How can advanced technologies such as Cloud, IoT and 5G help the supply chain drive greater value from mobile technology?
Speed and quality of data are the essential pillars on which mobile technologies operate, so Cloud IoT and 5G are all playing a crucial role in realising the full potential of mobile technologies.
In freight, 5G has the potential to enhance the speed and quality of live data from delivery drivers which is allowing supply chain managers to drive efficiencies.
IoT technology in warehousing is allowing fully automated warehouses to function smoothly and continuously. This will play an increasingly central role as more companies make the shift to automated supply chains.
Since the outbreak of COVID-19, how have mobile technologies helped supply chains to remain operational?
Mobile technology underpins supply chain automation, and this has been crucial to keeping supply chains functional over the past year through unprecedented labour shortages and strains.
When staff were incapacitated for example or unable to work due to restrictions, automation has shown itself to be a valuable tool in keeping the entire operation working.
How do you see mobile technology being used post-COVID-19?
The pandemic has exposed the vulnerabilities in supply chains and show them to be a chronically underinvested area of the business. As a result supply chains have risen rapidly up the c-suite’s agenda.
We certainly expect the demand for mobile technologies in the supply chain to keep growing as the c-suite takes note.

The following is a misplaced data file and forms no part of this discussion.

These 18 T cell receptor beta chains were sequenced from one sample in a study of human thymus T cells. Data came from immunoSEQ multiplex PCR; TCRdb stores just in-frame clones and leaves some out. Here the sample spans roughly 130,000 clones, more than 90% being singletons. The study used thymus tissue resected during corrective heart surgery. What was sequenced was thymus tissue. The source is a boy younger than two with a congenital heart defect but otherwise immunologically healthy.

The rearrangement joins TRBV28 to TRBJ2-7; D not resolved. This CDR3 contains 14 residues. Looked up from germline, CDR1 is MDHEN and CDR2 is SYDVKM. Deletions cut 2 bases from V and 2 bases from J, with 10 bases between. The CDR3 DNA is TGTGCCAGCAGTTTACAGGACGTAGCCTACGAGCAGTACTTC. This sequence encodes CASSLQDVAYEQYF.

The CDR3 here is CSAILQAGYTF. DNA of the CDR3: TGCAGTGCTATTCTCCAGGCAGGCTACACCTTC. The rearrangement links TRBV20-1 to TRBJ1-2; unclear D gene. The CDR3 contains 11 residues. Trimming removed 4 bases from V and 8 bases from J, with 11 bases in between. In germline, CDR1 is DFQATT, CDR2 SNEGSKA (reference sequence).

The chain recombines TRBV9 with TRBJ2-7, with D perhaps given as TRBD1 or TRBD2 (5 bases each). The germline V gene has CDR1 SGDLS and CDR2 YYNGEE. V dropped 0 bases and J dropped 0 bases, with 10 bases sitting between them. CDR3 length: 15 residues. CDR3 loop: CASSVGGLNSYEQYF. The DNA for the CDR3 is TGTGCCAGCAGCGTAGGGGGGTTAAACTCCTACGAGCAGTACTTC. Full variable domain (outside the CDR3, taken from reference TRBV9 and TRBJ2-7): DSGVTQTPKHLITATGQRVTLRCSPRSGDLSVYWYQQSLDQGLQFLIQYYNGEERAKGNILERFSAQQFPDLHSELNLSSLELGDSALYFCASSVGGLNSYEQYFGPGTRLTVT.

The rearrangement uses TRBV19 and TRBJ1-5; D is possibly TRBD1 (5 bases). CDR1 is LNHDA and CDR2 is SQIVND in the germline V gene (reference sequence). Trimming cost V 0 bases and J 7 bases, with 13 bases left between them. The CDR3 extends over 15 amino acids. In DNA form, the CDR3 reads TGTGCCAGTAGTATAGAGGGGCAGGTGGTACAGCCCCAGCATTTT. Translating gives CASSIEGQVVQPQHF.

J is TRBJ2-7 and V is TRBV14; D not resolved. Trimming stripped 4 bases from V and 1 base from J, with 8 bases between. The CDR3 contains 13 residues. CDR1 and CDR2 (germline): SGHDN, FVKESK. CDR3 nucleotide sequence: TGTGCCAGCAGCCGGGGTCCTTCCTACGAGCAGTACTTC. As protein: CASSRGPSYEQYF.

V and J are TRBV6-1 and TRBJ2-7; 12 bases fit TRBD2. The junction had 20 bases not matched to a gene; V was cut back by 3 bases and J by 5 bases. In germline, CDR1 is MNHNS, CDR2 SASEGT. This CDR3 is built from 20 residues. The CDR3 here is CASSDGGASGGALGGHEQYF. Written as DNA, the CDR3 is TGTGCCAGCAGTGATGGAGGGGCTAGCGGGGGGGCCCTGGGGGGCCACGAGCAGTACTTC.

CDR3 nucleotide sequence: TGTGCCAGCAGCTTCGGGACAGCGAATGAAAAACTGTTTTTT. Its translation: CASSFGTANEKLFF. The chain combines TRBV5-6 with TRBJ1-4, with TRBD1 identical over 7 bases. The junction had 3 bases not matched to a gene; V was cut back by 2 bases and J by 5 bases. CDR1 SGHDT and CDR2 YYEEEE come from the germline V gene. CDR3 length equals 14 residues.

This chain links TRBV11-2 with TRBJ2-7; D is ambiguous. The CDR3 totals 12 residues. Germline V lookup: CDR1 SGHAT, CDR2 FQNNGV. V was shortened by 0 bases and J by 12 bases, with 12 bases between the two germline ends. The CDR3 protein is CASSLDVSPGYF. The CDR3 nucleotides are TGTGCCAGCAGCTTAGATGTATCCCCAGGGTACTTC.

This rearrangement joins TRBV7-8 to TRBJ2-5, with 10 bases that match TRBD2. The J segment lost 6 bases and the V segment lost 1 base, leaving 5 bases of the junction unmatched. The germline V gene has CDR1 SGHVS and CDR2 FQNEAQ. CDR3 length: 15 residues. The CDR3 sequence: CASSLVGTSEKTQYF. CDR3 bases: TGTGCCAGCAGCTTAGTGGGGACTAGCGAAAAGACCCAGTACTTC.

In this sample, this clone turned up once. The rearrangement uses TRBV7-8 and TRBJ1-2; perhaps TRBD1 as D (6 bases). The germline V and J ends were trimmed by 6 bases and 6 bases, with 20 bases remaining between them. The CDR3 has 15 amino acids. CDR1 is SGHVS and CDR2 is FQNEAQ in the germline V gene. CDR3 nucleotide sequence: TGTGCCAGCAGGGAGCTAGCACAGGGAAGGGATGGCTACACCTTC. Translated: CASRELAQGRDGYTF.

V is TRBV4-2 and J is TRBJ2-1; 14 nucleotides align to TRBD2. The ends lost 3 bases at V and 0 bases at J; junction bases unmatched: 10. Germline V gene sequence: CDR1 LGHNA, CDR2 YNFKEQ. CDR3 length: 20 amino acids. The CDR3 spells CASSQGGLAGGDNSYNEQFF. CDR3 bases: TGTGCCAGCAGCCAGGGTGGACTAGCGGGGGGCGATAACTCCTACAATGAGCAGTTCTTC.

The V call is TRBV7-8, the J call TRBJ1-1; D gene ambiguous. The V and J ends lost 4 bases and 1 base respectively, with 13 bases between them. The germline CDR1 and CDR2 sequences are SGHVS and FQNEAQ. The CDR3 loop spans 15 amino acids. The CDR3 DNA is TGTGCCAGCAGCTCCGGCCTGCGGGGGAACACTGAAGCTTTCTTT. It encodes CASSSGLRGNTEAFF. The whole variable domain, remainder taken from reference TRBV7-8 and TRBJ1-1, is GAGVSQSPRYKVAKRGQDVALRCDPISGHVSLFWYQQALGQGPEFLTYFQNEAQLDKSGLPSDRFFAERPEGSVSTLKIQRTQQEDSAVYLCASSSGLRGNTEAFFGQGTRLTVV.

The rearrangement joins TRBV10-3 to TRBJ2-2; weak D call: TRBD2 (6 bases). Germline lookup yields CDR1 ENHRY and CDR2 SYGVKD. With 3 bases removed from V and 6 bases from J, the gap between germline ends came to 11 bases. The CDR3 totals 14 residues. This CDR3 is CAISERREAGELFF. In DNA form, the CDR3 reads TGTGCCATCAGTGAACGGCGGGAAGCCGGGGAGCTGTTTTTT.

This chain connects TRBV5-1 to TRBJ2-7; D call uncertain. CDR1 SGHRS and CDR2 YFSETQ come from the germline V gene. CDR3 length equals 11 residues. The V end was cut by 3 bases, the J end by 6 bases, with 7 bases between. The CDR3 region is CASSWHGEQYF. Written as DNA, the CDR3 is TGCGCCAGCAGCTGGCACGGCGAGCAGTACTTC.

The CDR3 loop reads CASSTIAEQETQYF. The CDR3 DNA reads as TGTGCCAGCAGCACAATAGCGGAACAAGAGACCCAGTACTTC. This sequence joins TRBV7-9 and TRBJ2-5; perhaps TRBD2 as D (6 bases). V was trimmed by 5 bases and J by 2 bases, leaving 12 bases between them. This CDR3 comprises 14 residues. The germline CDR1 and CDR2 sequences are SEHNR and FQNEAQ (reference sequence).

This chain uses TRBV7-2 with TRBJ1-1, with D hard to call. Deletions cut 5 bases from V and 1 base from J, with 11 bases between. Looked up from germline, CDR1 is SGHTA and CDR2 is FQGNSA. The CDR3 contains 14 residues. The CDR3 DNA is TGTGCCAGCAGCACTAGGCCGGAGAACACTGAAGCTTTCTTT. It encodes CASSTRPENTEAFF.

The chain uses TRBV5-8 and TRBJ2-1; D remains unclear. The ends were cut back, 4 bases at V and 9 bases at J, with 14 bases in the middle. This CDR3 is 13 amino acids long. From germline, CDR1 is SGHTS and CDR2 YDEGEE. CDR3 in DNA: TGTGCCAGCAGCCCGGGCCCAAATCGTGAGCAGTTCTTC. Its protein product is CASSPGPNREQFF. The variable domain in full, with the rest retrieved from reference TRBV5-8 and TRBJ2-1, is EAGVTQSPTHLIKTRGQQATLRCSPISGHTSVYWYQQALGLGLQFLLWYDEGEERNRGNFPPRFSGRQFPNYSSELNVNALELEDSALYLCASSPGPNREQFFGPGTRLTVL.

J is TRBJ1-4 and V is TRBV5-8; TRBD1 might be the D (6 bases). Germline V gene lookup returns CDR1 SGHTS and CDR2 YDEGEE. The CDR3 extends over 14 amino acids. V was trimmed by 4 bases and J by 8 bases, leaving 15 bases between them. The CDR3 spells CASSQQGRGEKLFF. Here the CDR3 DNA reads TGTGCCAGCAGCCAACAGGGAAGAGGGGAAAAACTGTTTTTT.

Labour shortages also show no sign of abating after the combined impact of Brexit and the pandemic led to an exodus of potential warehouse workers. Automation can reduce the need for warehouse staff by up to 80% so will be seen by business leaders as a potential solution to these shortages.
How can supply chains ensure that their mobile technology remains secure?
New mobile technologies introduce myriad new risks and points of weakness to a business, and security is therefore proving an increasingly important issue for all supply chain managers.
We have known instances of criminal hackers attempting to access a businesses’ supply chain data in order to track the movement of goods to intercept, for example.
Many businesses in freight will now enforce buddy rules on their drives to ensure that vehicles are always moving and that even in the event of data leaks, vehicles are not vulnerable to attack.
The level of security required is extremely high, and even if it’s just in the warehouse, data security has to be front of mind for all supply chain managers.
What are the challenges, and how can they be mitigated?
Security is a primary challenge, and businesses will need to be hyper-vigilant to avoid the dangers that come with increased technology in the supply chain.
This will require coordinated working with IT teams and senior management to ensure that all potential weaknesses are covered and protected.
The investment and commitment of mobile technologies are also not to be underestimated. The technologies needed to shift to full automation in a warehouse, for example, are significant. There may be a significant delay before these technologies are fully operational, and the return on investment may not be seen for some time